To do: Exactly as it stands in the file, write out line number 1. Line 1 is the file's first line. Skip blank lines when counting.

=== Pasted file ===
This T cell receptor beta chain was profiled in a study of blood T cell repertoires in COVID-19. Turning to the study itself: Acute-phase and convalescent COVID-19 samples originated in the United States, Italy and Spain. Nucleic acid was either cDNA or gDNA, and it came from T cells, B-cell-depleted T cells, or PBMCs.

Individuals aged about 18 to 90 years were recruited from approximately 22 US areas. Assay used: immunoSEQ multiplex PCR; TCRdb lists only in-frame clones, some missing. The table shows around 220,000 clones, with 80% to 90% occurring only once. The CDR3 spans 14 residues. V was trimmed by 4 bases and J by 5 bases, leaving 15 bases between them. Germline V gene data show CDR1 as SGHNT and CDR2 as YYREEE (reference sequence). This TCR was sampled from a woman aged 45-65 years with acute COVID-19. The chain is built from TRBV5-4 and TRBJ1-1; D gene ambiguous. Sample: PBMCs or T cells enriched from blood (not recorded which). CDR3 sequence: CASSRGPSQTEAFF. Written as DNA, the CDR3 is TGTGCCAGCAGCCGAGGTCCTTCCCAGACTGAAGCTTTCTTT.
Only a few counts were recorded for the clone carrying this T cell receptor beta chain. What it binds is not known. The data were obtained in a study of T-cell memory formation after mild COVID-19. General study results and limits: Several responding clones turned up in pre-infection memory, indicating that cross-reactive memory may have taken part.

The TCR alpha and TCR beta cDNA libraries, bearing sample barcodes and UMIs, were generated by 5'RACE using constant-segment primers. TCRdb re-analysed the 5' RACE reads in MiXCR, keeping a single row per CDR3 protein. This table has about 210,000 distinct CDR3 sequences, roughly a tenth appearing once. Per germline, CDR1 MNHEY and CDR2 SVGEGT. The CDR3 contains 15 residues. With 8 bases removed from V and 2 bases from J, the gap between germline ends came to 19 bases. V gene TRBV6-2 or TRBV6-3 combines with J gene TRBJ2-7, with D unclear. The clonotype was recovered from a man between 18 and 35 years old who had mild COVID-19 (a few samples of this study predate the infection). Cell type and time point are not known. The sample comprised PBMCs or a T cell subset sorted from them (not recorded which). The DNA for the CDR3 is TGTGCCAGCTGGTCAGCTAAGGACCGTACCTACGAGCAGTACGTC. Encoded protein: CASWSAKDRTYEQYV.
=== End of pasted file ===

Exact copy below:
This T cell receptor beta chain was profiled in a study of blood T cell repertoires in COVID-19. Turning to the study itself: Acute-phase and convalescent COVID-19 samples originated in the United States, Italy and Spain. Nucleic acid was either cDNA or gDNA, and it came from T cells, B-cell-depleted T cells, or PBMCs.